New method of ammonia production could reduce global greenhouse gas production by 2%

A farmer sprays a liquid fertilizer based on ammonium nitrate and urea on pre-emergent crops. Credit: Flickr.

About 50% of the world’s food production relies on fertilizers based on ammonia, an important source of nitrogen essential for plant growth. In some fields, it is not uncommon to see 90 kg (200 pounds) of ammonia per acre for each growing season. Elsewhere, ammonia is a valuable ingredient used to make pharmaceuticals, plastics, textiles, explosives, and more. In other words, ammonia provides an essential service to modern society. There’s just one problem: Ammonia production is extremely taxing on the environment, being responsible for around 2% of global CO2 production. Its carbon footprint is equivalent to all greenhouse gas emissions emitted by South Africa.

But that could change since scientists at Monash University in Australia developed a new “green” production method for ammonia. To make ammonia today, industrial plants use what is known as the Haber-Bosch cycle, in which methane gas is refined to produce hydrogen, which reacts with nitrogen in the atmosphere to synthesize ammonia. In the process, around six tonnes of carbon dioxide are released for every 1.1 tonnes of hydrogen.

In addition to releasing large amounts of carbon dioxide which warms the atmosphere, the production of ammonia on an industrial scale also causes pollution with nitrates as a by-product, which is often found in rivers and streams. underground waters.

The alternative method of producing ammonia developed at Monash came about as researchers focused on an entirely different goal. During the grim lockdown of COVID 2020, researchers Alexandr Simonov and Bryan Suryanto working in the lab of chemistry professor Doug MacFarlane wanted to make bleach out of salt water using electrolysis – the process of using electricity to divide water into hydrogen and oxygen.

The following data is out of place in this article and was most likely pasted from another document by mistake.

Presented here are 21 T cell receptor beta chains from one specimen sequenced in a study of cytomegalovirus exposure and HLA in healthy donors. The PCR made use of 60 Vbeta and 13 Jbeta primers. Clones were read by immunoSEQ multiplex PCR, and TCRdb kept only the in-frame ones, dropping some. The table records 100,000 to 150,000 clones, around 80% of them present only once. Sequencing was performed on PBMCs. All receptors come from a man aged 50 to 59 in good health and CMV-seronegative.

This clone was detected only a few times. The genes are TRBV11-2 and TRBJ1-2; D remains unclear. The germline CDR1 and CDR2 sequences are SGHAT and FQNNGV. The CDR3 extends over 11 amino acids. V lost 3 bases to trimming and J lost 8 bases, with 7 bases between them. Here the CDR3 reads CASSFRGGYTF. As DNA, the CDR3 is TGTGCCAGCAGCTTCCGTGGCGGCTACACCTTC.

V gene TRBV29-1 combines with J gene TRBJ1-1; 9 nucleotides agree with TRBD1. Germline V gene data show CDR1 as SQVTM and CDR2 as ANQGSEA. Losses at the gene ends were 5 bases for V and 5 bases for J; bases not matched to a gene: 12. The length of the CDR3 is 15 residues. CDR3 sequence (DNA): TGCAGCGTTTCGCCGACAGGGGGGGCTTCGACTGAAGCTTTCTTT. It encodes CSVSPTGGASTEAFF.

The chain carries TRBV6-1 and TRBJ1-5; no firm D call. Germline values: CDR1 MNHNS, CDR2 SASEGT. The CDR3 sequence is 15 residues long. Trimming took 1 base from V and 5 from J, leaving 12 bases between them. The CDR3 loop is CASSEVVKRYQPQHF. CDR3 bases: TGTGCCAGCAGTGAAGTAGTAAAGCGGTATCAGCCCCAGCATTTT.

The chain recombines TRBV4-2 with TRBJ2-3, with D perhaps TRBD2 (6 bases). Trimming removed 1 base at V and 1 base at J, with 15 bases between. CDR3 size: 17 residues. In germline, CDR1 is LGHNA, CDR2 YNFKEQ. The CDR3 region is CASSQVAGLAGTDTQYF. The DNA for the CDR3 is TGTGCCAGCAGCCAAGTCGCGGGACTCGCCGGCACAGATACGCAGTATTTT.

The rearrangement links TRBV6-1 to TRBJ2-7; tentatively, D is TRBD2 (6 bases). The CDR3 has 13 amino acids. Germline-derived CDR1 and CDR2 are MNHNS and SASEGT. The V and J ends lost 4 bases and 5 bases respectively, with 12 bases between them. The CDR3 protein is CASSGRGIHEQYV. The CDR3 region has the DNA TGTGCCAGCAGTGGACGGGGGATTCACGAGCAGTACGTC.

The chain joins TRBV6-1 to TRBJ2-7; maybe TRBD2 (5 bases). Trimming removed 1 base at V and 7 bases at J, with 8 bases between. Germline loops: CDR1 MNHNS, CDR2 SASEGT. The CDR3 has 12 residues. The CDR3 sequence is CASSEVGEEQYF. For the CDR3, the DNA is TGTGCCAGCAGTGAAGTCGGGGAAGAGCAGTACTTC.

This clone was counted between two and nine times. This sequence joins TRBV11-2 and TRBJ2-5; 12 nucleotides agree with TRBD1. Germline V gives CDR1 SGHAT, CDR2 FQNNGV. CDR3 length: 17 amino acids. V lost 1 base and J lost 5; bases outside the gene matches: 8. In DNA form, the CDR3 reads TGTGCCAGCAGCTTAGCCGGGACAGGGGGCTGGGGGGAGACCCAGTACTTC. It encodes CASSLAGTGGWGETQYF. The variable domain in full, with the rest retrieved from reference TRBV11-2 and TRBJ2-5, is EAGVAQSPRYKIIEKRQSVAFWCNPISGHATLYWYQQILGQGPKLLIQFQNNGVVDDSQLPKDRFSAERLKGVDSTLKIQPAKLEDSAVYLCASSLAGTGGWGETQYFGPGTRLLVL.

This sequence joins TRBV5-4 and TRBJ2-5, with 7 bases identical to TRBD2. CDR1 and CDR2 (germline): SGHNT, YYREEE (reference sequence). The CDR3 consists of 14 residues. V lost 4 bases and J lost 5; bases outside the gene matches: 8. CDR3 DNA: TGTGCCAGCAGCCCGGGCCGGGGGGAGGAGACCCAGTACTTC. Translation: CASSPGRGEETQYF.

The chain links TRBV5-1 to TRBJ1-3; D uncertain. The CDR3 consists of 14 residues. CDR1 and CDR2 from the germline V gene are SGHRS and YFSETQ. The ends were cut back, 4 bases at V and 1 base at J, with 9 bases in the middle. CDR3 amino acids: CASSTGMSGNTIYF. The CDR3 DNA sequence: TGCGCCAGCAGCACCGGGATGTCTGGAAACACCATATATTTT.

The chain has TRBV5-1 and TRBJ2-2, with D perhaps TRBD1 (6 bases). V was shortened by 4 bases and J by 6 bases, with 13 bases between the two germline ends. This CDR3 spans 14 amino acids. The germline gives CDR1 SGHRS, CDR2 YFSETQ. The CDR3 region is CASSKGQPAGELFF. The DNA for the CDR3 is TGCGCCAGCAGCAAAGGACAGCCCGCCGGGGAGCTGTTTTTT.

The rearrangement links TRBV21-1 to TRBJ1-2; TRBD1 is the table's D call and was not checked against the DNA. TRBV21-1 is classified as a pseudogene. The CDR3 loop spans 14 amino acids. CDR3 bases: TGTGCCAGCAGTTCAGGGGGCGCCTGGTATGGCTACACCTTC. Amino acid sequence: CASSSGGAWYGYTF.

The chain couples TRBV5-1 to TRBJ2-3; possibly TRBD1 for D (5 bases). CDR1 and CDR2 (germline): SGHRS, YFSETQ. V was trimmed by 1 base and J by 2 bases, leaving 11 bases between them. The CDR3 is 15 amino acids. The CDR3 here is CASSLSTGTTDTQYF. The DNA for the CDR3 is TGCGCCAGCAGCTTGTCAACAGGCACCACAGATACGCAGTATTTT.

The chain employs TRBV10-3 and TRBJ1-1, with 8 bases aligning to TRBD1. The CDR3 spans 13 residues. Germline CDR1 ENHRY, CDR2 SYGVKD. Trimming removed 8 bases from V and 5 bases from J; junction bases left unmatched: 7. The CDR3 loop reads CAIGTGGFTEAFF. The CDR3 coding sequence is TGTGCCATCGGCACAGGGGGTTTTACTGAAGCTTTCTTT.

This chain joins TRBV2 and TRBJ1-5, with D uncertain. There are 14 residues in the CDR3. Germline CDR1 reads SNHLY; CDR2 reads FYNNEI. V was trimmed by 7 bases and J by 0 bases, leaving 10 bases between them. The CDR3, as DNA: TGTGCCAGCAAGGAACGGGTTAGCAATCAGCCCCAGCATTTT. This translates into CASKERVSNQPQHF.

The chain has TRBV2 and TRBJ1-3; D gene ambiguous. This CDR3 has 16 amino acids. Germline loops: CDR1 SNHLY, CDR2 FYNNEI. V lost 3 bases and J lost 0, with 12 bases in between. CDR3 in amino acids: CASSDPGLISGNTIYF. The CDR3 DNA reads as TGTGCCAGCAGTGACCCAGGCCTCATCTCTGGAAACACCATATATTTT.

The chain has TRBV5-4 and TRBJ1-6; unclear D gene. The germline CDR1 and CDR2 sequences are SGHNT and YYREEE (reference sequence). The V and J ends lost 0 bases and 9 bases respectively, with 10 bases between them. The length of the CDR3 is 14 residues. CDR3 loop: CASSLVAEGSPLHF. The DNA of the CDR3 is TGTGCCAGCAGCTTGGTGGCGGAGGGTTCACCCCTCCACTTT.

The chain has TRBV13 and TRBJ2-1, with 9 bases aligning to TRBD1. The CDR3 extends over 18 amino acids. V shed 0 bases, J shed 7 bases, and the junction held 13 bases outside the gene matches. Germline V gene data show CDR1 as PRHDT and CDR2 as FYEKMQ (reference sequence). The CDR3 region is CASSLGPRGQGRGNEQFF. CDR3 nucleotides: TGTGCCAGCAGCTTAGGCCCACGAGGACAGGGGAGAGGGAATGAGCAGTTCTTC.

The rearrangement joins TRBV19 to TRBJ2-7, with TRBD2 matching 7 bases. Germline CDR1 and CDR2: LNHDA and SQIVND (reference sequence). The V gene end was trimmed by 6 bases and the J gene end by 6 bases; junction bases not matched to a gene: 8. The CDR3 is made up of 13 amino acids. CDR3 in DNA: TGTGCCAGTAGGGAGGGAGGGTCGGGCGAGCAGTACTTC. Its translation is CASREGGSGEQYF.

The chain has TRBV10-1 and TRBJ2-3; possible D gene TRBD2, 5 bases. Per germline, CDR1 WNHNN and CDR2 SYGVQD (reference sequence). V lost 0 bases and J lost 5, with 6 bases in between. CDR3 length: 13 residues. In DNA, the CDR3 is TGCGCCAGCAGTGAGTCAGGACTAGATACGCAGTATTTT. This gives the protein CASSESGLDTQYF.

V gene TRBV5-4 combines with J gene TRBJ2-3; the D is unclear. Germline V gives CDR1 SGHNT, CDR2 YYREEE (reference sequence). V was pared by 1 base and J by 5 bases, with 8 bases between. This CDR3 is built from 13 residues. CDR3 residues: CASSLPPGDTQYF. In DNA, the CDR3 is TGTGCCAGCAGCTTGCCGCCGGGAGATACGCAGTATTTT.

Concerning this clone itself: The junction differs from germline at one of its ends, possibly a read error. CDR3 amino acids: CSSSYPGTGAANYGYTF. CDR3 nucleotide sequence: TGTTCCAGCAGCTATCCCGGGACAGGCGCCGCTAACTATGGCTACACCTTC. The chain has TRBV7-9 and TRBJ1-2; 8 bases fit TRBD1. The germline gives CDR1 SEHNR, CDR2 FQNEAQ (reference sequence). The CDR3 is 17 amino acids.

This environmentally friendly bleach could be used to disinfect hospital surfaces while the alkaline byproduct solution is ideal for hand washing, being gentler on the skin than regular soap. But in the process, the scientists realized that the phosphonium salts they were working with could be chemical precursors for making ammonia.

To their amazement, the researchers were able to “produce ammonia at room temperature, at high and convenient rates and efficiency.” No methane – nor any type of fossil fuel for that matter – has been involved in the synthesis of green ammonia, which can be powered by electricity from renewable energy sources.

The prototype used in research to produce “green” ammonia without adding methane. Credit: ACES Electromatériaux.

This isn’t the first time that ammonia has been produced from green sources, but the previous effort has yielded only small amounts, not enough to be at least commercially viable. In fact, when Suryanto shared the results of the experiments with his colleagues, everyone was stunned.

When Suryanto shared the results of the experiments with his colleagues, everyone was stunned by the excellent result.

“To be honest, the eureka moment wasn’t really ‘Eureka!’ It was more like ‘Are you sure? I think you have to do it again, ”Professor MacFarlane said in a statement.

“It takes a long time to really believe it. I don’t know if we’ve really had a real celebration yet. Perhaps the launch of our spinoff company will be the moment when we truly celebrate all of this. “

Monash researchers are currently working with a local company called Jupiter Ionics to commercialize their method of making ammonia.

“The technology opens up a wide range of possibilities for future scale-up to very large production facilities for export, attached to dedicated solar and wind farms,” ​​said Professor MacFarlane.

Unlike the huge giant industrial factories required to produce ammonia on a large scale with the Haber-Bosch technique, the new method can produce green ammonia in much smaller factories.

“You don’t need a huge chemical engineering setup. They can be as small as a thick iPad, and it could produce a small amount of ammonia continuously to run a commercial greenhouse or hydroponic plant, for example, ”Professor MacFarlane said.

“This means that distributed fertilizer production becomes possible because the ammonia plant is so small and simply built,” he added.

Ammonia is obviously coveted in agriculture, but it can also be used very well as a fuel in transport. Much attention is paid to fuel cells which use hydrogen to power vehicles, but ammonia is safer because it is less combustible and it is much easier to store than the lightest molecule in the universe which tends to escape easily from tanks. The biggest downside to ammonia, however, is that it is a significant source of nitrogen oxides that are extremely harmful to our health.

The new findings appeared in the journal Science.


Comments are closed.